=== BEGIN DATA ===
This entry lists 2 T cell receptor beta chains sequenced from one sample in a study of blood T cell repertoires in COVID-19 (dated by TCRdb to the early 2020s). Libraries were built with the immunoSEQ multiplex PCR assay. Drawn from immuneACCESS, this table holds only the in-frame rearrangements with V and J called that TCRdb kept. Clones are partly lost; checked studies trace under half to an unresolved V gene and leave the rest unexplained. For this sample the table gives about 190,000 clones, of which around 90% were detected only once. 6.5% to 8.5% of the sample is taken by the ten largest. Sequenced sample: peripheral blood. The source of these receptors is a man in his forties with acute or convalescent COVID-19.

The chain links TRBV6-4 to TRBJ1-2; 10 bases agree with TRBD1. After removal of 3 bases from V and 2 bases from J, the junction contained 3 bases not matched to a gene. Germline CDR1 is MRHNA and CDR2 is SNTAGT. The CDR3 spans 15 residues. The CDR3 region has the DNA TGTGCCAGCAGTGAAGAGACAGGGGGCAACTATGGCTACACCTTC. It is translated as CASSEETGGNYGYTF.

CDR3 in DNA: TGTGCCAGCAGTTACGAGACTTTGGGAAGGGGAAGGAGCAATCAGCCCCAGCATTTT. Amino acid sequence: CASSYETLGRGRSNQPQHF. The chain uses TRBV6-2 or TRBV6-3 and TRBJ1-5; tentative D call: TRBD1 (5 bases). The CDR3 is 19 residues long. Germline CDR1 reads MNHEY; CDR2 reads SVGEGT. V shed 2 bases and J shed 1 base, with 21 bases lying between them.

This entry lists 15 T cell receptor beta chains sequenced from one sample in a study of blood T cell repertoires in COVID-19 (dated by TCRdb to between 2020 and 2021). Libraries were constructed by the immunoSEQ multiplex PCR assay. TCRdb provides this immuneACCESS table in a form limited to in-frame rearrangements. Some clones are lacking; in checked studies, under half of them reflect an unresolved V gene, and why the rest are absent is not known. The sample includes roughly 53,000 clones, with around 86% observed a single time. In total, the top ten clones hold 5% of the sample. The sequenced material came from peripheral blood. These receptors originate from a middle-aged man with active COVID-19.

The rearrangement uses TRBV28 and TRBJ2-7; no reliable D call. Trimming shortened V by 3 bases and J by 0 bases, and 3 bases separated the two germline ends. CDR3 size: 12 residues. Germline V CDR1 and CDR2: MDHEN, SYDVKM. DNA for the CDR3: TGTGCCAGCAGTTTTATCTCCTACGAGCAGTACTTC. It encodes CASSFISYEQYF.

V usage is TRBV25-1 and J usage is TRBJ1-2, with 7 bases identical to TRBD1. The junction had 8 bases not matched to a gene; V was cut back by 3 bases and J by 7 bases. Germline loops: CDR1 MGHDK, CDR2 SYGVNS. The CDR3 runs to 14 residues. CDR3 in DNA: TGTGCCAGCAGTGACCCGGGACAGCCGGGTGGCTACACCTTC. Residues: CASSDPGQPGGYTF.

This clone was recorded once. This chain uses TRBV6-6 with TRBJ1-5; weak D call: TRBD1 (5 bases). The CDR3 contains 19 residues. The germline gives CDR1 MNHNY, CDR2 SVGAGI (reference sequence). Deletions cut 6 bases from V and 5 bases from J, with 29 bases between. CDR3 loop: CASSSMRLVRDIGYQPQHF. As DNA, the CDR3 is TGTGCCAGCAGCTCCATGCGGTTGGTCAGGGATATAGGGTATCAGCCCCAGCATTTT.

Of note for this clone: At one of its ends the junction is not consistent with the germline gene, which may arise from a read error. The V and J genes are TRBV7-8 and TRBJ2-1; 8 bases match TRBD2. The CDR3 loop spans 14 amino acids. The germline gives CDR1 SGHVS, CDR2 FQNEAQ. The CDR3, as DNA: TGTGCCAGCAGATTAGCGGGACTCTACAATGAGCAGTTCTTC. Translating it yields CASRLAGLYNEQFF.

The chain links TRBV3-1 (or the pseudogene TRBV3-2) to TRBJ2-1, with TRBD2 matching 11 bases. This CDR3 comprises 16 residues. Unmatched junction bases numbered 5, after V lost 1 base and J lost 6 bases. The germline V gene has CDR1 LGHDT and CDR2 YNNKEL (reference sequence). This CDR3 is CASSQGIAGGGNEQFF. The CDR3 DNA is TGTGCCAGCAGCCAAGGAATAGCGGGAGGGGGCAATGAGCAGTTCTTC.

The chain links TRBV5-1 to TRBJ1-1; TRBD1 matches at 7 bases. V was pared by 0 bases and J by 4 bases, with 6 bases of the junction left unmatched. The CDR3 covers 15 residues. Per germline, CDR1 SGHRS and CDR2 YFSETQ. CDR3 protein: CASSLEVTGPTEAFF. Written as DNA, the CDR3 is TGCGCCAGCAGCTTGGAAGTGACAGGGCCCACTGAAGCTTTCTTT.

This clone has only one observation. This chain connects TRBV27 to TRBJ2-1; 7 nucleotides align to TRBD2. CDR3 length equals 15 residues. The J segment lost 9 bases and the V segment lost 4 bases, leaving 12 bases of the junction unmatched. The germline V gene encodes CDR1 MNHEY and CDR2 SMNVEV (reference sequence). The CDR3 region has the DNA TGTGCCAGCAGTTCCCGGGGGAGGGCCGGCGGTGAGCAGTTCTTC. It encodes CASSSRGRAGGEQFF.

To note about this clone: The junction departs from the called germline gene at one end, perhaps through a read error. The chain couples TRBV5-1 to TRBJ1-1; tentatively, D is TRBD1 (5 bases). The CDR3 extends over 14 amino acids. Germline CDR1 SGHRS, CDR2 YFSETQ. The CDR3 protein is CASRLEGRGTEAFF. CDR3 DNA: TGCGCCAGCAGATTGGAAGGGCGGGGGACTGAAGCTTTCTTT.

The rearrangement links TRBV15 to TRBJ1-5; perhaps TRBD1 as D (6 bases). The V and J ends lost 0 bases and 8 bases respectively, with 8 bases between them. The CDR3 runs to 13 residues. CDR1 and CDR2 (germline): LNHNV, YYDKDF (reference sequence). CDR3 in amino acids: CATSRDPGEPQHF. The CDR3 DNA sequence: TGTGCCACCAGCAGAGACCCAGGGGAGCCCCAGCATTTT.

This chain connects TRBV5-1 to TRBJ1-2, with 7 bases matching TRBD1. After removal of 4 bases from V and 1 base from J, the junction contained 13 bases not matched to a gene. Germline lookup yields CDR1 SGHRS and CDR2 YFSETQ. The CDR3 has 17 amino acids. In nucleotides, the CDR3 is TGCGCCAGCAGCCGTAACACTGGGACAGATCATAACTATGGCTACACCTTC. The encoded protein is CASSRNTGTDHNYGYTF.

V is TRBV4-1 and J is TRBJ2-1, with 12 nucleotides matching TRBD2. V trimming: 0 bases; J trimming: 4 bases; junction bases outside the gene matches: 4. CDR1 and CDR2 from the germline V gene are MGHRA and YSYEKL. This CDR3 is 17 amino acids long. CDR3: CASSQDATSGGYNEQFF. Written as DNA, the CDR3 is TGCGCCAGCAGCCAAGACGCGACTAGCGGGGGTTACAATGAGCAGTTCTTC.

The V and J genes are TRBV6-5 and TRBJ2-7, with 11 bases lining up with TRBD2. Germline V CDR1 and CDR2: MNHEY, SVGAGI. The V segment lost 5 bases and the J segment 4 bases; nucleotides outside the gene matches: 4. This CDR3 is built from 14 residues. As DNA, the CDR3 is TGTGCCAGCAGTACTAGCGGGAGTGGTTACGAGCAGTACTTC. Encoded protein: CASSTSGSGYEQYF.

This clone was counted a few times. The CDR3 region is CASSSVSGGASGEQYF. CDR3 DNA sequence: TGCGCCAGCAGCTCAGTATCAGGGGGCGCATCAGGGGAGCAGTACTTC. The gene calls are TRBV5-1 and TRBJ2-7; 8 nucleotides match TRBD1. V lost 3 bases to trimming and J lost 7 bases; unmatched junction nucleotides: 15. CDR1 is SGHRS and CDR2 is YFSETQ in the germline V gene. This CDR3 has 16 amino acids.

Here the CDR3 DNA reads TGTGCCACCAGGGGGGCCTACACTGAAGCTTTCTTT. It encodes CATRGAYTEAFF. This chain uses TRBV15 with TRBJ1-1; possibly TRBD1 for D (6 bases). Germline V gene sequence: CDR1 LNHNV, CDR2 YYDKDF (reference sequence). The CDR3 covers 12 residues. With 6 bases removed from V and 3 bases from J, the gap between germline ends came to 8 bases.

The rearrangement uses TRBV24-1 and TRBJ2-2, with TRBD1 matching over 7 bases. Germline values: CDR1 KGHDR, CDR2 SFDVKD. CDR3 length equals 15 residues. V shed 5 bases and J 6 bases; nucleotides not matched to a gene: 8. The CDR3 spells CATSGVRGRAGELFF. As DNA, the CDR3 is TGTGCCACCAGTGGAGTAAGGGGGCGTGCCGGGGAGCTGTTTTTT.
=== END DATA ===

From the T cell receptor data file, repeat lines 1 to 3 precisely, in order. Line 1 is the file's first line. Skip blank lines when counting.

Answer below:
This entry lists 2 T cell receptor beta chains sequenced from one sample in a study of blood T cell repertoires in COVID-19 (dated by TCRdb to the early 2020s). Libraries were built with the immunoSEQ multiplex PCR assay. Drawn from immuneACCESS, this table holds only the in-frame rearrangements with V and J called that TCRdb kept. Clones are partly lost; checked studies trace under half to an unresolved V gene and leave the rest unexplained. For this sample the table gives about 190,000 clones, of which around 90% were detected only once. 6.5% to 8.5% of the sample is taken by the ten largest. Sequenced sample: peripheral blood. The source of these receptors is a man in his forties with acute or convalescent COVID-19.

The chain links TRBV6-4 to TRBJ1-2; 10 bases agree with TRBD1. After removal of 3 bases from V and 2 bases from J, the junction contained 3 bases not matched to a gene. Germline CDR1 is MRHNA and CDR2 is SNTAGT. The CDR3 spans 15 residues. The CDR3 region has the DNA TGTGCCAGCAGTGAAGAGACAGGGGGCAACTATGGCTACACCTTC. It is translated as CASSEETGGNYGYTF.

CDR3 in DNA: TGTGCCAGCAGTTACGAGACTTTGGGAAGGGGAAGGAGCAATCAGCCCCAGCATTTT. Amino acid sequence: CASSYETLGRGRSNQPQHF. The chain uses TRBV6-2 or TRBV6-3 and TRBJ1-5; tentative D call: TRBD1 (5 bases). The CDR3 is 19 residues long. Germline CDR1 reads MNHEY; CDR2 reads SVGEGT. V shed 2 bases and J shed 1 base, with 21 bases lying between them.